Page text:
But maybe you meant that I wouldn’t find the default photo for intermediate rank within the returned dictionary. Indeed, I will need to adapt my code to first fetch information no the main ranks, then querying again missing ancestors, but I will manage that.

what i was saying above was that you could get the complete taxonomy with ancestry for each taxon from a single csv file, but that file does not contain default photo information.

but maybe i should step back and ask why do you need a full taxon list with full ancestry and default photo?

Yes, I understand now.
I’m currently developing a web app to navigate through the taxonomy, so I’m thinking about the database and the way to display taxa as nicely as possible.

It’s mostly for educational purposes so I’m thinking in terms of ergonomics and I believe having photos to illustrate taxa is a nice touch.

this might be more okay if your web app is meant to just be an alternate presentation of the iNat taxonomy for iNat users, and it’s clear that that’s what it is, but if you’re presenting your app as just a general way to view the tree of life, you might be treading into territory where it’s improper to use photos served up by another site and possibly not licensed for your use. so tread carefully.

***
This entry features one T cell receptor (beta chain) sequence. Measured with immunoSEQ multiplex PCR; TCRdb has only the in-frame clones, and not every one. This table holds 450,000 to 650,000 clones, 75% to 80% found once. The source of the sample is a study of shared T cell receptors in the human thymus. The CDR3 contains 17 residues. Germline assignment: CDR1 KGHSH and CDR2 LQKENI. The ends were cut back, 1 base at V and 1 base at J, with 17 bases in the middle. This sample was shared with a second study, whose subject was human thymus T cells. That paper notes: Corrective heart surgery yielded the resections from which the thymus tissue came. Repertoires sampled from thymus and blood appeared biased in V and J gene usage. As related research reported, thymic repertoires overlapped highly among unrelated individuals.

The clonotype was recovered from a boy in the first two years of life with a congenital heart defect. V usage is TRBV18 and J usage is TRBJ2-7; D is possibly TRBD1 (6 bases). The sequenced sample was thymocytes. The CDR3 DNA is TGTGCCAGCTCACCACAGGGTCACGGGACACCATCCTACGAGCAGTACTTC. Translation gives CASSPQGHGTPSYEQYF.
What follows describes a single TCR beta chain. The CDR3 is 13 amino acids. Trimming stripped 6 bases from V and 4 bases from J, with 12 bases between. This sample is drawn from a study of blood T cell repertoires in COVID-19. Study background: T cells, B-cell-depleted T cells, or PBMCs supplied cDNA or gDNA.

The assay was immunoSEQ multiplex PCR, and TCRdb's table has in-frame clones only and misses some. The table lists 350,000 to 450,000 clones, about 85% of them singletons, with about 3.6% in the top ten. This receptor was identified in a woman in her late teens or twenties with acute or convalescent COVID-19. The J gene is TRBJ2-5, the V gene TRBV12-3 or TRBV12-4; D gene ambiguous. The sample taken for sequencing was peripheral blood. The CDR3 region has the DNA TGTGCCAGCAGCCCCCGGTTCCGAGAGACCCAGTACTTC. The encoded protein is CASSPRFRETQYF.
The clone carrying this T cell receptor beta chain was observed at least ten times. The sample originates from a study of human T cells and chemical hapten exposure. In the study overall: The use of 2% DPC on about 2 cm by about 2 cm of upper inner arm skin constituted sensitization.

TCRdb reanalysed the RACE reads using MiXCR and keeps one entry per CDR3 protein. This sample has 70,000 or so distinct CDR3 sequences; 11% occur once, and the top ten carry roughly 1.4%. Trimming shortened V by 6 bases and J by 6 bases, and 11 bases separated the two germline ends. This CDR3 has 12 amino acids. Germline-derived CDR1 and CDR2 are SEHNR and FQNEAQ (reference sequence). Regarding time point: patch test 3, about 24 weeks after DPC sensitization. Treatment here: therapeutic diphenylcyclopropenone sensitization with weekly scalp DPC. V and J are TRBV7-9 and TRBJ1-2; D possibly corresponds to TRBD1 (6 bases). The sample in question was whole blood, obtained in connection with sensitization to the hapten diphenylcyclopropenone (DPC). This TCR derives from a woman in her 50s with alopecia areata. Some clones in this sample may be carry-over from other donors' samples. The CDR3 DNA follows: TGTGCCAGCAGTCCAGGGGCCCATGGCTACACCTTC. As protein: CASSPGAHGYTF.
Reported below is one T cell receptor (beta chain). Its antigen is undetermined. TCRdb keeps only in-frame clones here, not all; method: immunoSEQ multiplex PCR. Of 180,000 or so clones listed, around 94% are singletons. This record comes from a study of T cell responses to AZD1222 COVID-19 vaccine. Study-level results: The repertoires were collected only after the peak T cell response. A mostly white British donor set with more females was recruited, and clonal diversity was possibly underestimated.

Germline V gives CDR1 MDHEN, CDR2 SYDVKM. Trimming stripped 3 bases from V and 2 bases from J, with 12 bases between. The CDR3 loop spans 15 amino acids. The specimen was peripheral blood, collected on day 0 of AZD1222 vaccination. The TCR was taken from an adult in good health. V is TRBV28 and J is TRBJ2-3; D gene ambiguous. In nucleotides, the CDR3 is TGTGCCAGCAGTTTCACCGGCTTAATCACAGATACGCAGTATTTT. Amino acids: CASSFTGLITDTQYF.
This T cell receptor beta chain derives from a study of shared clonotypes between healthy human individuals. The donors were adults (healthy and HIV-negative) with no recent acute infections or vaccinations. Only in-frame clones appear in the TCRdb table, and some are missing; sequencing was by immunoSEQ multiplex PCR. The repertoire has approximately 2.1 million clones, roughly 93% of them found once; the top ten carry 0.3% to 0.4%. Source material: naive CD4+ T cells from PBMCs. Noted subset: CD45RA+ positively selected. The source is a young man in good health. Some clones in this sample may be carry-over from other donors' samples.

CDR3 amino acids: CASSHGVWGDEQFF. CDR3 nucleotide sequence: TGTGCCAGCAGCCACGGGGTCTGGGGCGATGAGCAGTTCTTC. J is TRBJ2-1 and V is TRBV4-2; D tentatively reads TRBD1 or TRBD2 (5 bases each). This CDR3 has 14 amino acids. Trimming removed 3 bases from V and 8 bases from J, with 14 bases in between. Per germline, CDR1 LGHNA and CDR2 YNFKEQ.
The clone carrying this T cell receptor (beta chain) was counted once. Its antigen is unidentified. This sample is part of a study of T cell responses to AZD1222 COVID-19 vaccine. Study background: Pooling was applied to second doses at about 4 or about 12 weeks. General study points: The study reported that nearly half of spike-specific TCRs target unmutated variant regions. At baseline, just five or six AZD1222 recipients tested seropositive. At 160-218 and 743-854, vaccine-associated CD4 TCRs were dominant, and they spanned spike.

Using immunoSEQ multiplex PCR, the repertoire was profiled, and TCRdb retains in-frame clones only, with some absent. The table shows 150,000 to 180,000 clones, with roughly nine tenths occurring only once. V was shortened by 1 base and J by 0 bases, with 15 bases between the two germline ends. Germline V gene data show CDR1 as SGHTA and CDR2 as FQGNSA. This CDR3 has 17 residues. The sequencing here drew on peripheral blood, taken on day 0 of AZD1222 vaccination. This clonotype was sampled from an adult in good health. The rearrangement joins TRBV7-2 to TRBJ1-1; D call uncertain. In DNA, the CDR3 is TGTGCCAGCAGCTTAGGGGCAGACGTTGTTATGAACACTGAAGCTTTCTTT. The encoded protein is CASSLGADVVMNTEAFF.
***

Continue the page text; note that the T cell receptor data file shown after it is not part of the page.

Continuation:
Yes, as pisum said, tread carefully and make sure you have permission where need along with proper crediting all when/where/if needed.

It won’t be a general way to view the tree of life because I’m not a biologist, I’m more of a neophyte, so I’m not an authority on the subject. Thus the data will be presented as iNaturalist data, photographs will be properly licensed, or I won’t use them if I can’t.

I’m currently still researching about the data, but my goal ultimately is to make a web app centered around cartography. The tree will be a part of the application, as an other way to navigate through the taxonomy.

I just saw that some default photos are not licensed and are “all rights reserved”, I guess it’s more common when species are harder to catch at close-up and/or photos are made by professional photographers.

But, for those interested, the API returns a bunch of photos in ‘taxon_photos’, and some of them are under Creative Commons license so I can use them with proper credits. That’s probably what I’ll use.

So, this raises the question: can someone reclaim his/her photos and restrict their usage at any time?
Because I won’t be updating my database every day, so some license might be revoked and I could be in trouble.

Yep. Or grant different rights for different uses to different users.
Moreover, they can delete their photo, or remove it as the taxon pic. And others can do it too.